The story of the Puget Sound’s environmental health may come from a microscopic storyteller. Foraminifera are single-celled organisms found in all marine environments. The morphology of their shell-like chambers varies immensely. According to Univ. of Washington, there are two major groups of foraminifera: one that produces shells built from calcium carbonate, and another that builds its shell by compiling tiny grains of sediment. By studying 120 shell samples, collected between 1974 and 2009 from the Bellingham Bay and the Sinclair and Dyes inlets (both near Bremerton), postdoctoral researcher Ruth Martin and associate professor Liz Nesbitt determined the diversity and number of foraminifera are on the decline. “Even though chemical analysis of the water suggest Bellingham Bay and Bremerton waters are healthy, foraminifera are telling us a different story,” said Nesbitt, who is the curator of invertebrate and micropaleontology at the university’s Burke Museum of Natural History and Culture. “However, it is important for us to provide independent, scientific studies for society to then decide how to best address the health of the Puget Sound.” Nesbitt and Martin’s studies were published in Marine Micropaleontology and Marine Pollution Bulletin. Though some foraminifera species are particularly sensitive to environmental stressors, others are more tolerant and thrive despite pollution from sewage or industrial waste. “The embayments, Sinclair and Dyes inlets, have been subjected to contamination by military, industrial, residential and agricultural effluents for over 100 years, resulting in some of the most toxic marine sediments in Puget Sound,” the researchers write. “(We) found that benthic foraminiferal assemblages were notably of low species diversity and strongly dominated by species tolerant of various contaminants and dysoxia. Foraminiferal density and diversity deteriorated between 1974 and 2008, with Sinclair Inlet showing a near collapse of foraminiferal assemblages by 2008.” The reason behind the decline remains elusive. However, the researchers believe the shells may hold clues. A healthy shell from the foraminifera species Elphidiella hannai appears smooth, its shell completing a full spiral. An unhealthy specimen is bumpy, marred by disintegration. “The dissolved foraminifera are indirect evidence of acidity in the water,” said Maritn. “In the future, collecting pH and dissolved oxygen levels at the bottom of the water would help confirm acidification in Bellingham Bay and the inlets of Bremerton.” Currently, Martin and Nesbitt are investigating the health of foraminifera in the neighboring Commencement Bay.
News Article | February 20, 2017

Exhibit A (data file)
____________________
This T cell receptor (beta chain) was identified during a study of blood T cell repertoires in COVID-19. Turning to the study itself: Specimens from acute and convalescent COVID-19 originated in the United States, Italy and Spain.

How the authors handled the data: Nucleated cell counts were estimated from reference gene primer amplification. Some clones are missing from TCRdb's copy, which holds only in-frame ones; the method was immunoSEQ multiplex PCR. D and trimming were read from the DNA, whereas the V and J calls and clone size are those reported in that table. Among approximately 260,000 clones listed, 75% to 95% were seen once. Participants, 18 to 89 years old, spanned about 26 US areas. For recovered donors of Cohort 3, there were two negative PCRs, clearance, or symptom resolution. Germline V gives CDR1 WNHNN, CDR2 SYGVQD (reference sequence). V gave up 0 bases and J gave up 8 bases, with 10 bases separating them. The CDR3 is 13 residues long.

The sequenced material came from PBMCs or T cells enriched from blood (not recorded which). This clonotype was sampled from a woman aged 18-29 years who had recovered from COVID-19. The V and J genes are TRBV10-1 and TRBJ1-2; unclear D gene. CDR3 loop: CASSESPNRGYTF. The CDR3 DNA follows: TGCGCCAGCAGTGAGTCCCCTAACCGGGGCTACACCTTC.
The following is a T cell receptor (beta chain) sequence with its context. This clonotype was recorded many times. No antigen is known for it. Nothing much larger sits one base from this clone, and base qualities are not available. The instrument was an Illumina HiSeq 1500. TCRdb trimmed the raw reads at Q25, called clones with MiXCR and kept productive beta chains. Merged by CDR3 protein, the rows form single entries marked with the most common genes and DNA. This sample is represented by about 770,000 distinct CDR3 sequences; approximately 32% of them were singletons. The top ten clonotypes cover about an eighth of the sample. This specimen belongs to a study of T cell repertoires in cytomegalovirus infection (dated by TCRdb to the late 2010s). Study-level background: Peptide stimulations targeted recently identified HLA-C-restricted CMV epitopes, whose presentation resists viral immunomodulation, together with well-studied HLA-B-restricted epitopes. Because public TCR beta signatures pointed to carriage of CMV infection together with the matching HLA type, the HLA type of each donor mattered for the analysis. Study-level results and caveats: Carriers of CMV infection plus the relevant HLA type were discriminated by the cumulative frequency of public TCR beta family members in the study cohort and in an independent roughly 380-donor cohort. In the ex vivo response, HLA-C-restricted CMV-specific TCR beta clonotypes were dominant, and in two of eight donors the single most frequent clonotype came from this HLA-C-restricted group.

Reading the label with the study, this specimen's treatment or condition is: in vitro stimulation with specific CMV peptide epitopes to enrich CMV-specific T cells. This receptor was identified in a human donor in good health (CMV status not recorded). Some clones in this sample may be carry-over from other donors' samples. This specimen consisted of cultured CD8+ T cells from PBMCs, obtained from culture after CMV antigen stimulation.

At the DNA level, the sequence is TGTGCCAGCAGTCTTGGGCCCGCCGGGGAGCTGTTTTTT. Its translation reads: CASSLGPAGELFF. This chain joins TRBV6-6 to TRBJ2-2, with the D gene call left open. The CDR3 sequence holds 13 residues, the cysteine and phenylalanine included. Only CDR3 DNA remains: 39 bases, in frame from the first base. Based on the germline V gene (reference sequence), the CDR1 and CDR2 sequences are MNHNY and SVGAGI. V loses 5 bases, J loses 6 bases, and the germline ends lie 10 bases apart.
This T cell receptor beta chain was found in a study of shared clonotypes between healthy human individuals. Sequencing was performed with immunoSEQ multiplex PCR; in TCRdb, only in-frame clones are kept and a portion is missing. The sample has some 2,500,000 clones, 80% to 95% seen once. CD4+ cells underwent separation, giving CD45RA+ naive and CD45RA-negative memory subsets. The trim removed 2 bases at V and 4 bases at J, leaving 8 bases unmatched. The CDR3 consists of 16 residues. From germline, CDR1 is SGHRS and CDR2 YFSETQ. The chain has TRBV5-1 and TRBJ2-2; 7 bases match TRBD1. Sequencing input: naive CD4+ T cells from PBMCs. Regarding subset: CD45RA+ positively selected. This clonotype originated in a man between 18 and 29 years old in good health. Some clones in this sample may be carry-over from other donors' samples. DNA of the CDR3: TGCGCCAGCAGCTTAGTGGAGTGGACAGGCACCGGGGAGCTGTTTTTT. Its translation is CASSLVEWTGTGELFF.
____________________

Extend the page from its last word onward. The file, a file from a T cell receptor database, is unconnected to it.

Experts collaborated to create a bust showing how Kennewick Man, also known as the Ancient One, may have looked. (Sculpted bust by StudioEIS; forensic facial reconstruction by sculptor Amanda Danning; photograph by Brittany Tatchell / Smithsonian) After more than 20 years, one of anthropology’s most contentious cases was closed over the weekend with the reburial of the 9,000-year-old remains of Kennewick Man, now better known as the Ancient One. More than 200 people, including members of five Native American tribes, gathered at an undisclosed site on the Columbia River Plateau early Saturday to bury the remains in accordance with centuries-old funerary rituals, the Confederated Tribes of the Umatilla Indian Reservation said in a news release. “This is a big day, and our people have come to witness and honor our ancestor,” said Armand Minthorn, a member of the Umatilla tribes’ board of trustees and Longhouse leader. “We continue to practice our beliefs and laws as our Creator has given us since time immemorial.” The reburial marks the final chapter in a saga that began in 1996, when two college students spotted the Ancient One’s skeleton along the banks of the Columbia River near Kennewick, Wash. Experts recovered and studied the remains, determining that they were roughly 9,000 years old. Archaeologists initially said the proportions of the skull were a closer match for Europeans than for Native Americans, setting off a years-long debate over the Ancient One’s origins. Five Pacific Northwest tribes pressed the Army Corps of Engineers, which had jurisdiction over the bones, to hand them over for repatriation in accordance with federal law. However, a group of scientists sued to block the handover, arguing that the skeleton was not associated with a present-day tribe. Federal judges sided with the scientists, and the 380 bones and bone fragments were made available for study. Once the studies were complete, the corps had the remains locked away at Seattle’s Burke Museum of Natural History and Culture. The big break in the case came in 2015, when scientists announced that DNA extracted from a hand bone was a relatively close match to an individual from the Colville confederation, one of the five tribes that originally filed suit. (The others are the Umatilla, Yakama, Nez Perce and Wanapum.) Further studies confirmed that the skeleton’s characteristics were in the proper range for Native Americans, leading to a definitive ruling from the Army Corps of Engineers. Late last year, federal legislation cleared the way for handing over the remains. Representatives of the five tribes, the Army Corps of Engineers and state officials gathered at the Burke Museum on Friday for the formal handover. The remains, including a stone spear point that was found embedded in the Ancient One’s pelvis, were driven in a caravan for an overnight stop in Richland, Wash., according to a Seattle Times account. The reburial site took place the next morning. The tribes have said the location will remain undisclosed to guard against the possibility of future desecration.